Friday, May 4, 2012

Foreign hackers attack PH sites: Are they liable?

First of all, I am a law student. I am not here to post legal advice nor become a source legal wisdom. I need this blog for my subject Technology and the Law. Thank you.

As we all know, there have been known attacks on the Philippine websites these past few weeks. Several of Philippine websites “noticed a significant spike in traffic with malicious URL requests from forged user-agents being channeled to the Official Gazette website, PCDSPO and to the Presidential Museum and Library website” according to Presidential Spokesperson Edwin Lacierda. Also, a news article said, “information gathered through our data analysis indicated that the attack originated from IP addresses assigned to Chinese networks”. The dispute between China and the Philippines has been escalating and the events of the "hack attacks" have not been very helpful.

The real questions of the issue are: Are these foreign hackers liable? If not, how do we make them liable?

As of now, there are no laws applying to foreign hackers, thus they are not liable for these kinds of incidents. The problem also is that according to the case of Rustan Ang VS Court of Appeals, “the Rules on Electronic Evidence apply only to civil actions, quasi-judicial proceedings, and administrative proceedings”. This means evidence obtained through the criminal acts of these foreign hackers cannot be used against them in our courts.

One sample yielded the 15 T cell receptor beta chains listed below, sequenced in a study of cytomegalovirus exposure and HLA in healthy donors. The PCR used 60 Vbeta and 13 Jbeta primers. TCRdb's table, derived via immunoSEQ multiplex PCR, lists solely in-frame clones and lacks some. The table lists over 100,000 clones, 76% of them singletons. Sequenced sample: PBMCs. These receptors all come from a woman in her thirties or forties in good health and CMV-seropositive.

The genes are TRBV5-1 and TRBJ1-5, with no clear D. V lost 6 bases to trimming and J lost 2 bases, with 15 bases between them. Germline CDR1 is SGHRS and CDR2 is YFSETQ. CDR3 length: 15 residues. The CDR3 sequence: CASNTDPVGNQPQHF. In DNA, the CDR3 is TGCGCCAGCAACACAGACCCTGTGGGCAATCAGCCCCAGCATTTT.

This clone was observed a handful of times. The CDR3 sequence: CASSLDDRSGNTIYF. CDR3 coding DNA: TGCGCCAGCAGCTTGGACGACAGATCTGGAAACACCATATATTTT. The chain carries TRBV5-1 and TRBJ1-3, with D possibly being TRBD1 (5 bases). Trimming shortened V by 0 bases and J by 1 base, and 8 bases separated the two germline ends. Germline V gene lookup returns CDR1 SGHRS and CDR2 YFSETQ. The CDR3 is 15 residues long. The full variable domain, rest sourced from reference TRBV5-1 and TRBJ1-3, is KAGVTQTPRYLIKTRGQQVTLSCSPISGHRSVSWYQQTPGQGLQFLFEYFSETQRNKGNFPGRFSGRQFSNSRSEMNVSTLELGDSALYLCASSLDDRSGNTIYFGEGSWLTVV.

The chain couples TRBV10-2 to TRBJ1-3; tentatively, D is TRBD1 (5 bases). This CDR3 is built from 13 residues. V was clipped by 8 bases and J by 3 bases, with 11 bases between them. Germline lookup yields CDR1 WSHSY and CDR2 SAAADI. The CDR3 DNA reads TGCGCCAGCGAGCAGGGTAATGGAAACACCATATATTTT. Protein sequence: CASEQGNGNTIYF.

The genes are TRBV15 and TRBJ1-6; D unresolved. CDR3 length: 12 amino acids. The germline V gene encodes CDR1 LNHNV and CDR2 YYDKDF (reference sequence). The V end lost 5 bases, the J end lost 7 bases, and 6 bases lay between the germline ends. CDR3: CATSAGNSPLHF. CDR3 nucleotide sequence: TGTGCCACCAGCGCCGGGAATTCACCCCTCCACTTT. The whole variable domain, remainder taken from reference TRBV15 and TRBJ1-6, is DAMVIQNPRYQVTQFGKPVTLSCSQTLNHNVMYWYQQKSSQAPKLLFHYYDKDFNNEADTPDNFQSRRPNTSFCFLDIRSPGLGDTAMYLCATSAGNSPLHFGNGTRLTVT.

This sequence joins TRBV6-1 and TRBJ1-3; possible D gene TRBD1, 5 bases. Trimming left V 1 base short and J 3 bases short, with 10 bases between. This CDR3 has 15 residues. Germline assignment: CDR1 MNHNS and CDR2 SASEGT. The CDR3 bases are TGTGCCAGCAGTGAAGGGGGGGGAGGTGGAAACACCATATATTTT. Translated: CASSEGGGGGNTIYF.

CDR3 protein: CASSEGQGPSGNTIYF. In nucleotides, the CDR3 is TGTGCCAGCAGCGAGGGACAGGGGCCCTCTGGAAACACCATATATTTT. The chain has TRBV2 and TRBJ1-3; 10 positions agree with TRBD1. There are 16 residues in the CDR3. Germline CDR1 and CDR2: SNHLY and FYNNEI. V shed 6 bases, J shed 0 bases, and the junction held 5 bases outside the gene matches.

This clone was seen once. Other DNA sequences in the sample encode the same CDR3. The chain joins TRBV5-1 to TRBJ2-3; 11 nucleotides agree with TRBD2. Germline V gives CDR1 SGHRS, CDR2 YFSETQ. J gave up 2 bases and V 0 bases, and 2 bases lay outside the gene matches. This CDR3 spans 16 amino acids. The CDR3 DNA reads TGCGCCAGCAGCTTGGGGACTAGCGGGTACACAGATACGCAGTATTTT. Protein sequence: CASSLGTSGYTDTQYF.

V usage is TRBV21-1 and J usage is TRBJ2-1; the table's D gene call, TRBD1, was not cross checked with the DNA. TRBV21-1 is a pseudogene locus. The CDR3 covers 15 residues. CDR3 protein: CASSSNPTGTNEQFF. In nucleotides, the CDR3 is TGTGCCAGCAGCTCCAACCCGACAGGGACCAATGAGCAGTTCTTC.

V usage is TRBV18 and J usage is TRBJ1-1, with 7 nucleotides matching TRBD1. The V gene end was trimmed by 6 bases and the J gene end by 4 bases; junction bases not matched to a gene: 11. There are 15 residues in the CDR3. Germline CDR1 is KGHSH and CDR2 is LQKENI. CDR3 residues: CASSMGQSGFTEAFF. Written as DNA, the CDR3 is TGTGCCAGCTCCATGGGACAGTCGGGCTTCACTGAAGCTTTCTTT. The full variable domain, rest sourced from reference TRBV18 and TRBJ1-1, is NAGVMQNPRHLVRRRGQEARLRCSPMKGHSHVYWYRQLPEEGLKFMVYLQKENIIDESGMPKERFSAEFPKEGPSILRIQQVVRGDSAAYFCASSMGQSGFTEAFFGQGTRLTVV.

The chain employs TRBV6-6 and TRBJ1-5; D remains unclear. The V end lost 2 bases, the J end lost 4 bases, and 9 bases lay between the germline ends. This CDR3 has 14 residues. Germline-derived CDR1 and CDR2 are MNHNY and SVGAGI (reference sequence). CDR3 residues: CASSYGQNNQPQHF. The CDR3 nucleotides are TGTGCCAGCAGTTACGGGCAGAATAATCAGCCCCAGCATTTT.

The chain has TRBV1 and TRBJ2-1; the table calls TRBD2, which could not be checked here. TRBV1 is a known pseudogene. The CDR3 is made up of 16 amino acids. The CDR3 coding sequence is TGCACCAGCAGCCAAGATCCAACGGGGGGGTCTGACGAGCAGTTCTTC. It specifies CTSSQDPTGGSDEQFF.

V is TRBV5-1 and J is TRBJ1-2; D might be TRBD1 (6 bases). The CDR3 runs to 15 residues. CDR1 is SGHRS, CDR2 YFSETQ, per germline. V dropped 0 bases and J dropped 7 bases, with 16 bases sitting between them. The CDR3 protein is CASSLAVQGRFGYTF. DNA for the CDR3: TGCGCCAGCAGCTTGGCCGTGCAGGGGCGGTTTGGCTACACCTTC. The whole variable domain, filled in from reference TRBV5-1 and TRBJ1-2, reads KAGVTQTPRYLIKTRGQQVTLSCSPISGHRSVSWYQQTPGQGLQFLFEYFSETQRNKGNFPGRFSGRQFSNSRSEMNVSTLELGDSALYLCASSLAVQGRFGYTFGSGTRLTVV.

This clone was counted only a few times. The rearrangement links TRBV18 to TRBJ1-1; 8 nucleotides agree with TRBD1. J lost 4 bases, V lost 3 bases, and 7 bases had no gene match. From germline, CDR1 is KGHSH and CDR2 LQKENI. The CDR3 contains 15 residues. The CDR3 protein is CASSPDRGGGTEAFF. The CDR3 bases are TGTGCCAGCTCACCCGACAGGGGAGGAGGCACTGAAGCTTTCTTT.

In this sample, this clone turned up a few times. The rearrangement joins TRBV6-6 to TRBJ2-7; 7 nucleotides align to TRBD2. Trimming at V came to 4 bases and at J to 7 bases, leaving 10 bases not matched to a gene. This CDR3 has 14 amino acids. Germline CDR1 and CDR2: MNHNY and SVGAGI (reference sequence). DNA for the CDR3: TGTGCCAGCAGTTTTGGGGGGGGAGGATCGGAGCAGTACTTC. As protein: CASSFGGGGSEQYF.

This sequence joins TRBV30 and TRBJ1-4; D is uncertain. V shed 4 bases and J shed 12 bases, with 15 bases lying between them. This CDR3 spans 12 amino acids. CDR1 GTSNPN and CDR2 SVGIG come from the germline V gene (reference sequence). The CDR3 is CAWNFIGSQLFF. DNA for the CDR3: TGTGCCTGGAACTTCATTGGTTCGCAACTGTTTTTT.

Hacking is defined in Section 33 of the Electronic Commerce Act of 2000 as the “unauthorized access into or interference in a computer system/server or information and communication system; or any access in order to corrupt, alter, steal, or destroy using a computer or other similar information and communication devices, without the knowledge and consent of the owner of the computer or information and communications system, including the introduction of computer viruses and the like, resulting in the corruption, destruction, alteration, theft or loss of electronic data messages or electronic documents”. We have a clear-cut definition of what hacking or cracking is, the problem is the application of this definition to not only citizens and domiciles of the Philippines but also to other people outside the shores of the Philippines.

There were similar incidents that happened to Canada last January of 2011 that “also gave foreign hackers access to highly classified federal information and also forced the Finance Department and Treasury Board”. The hacking national websites has become a dangerous threat to national security. The country must revise the Rules on electronic evidence and include criminal proceedings. In addition to this, Congress must pass an anti-cyber crime law and an implementing body that would serve as a shield and sword against these foreign hackers. Hopefully, the Philippines, together with other countries will create agreements and conventions in answering the problems of hacking and other cyber crimes. God bless us all.


No comments:

Post a Comment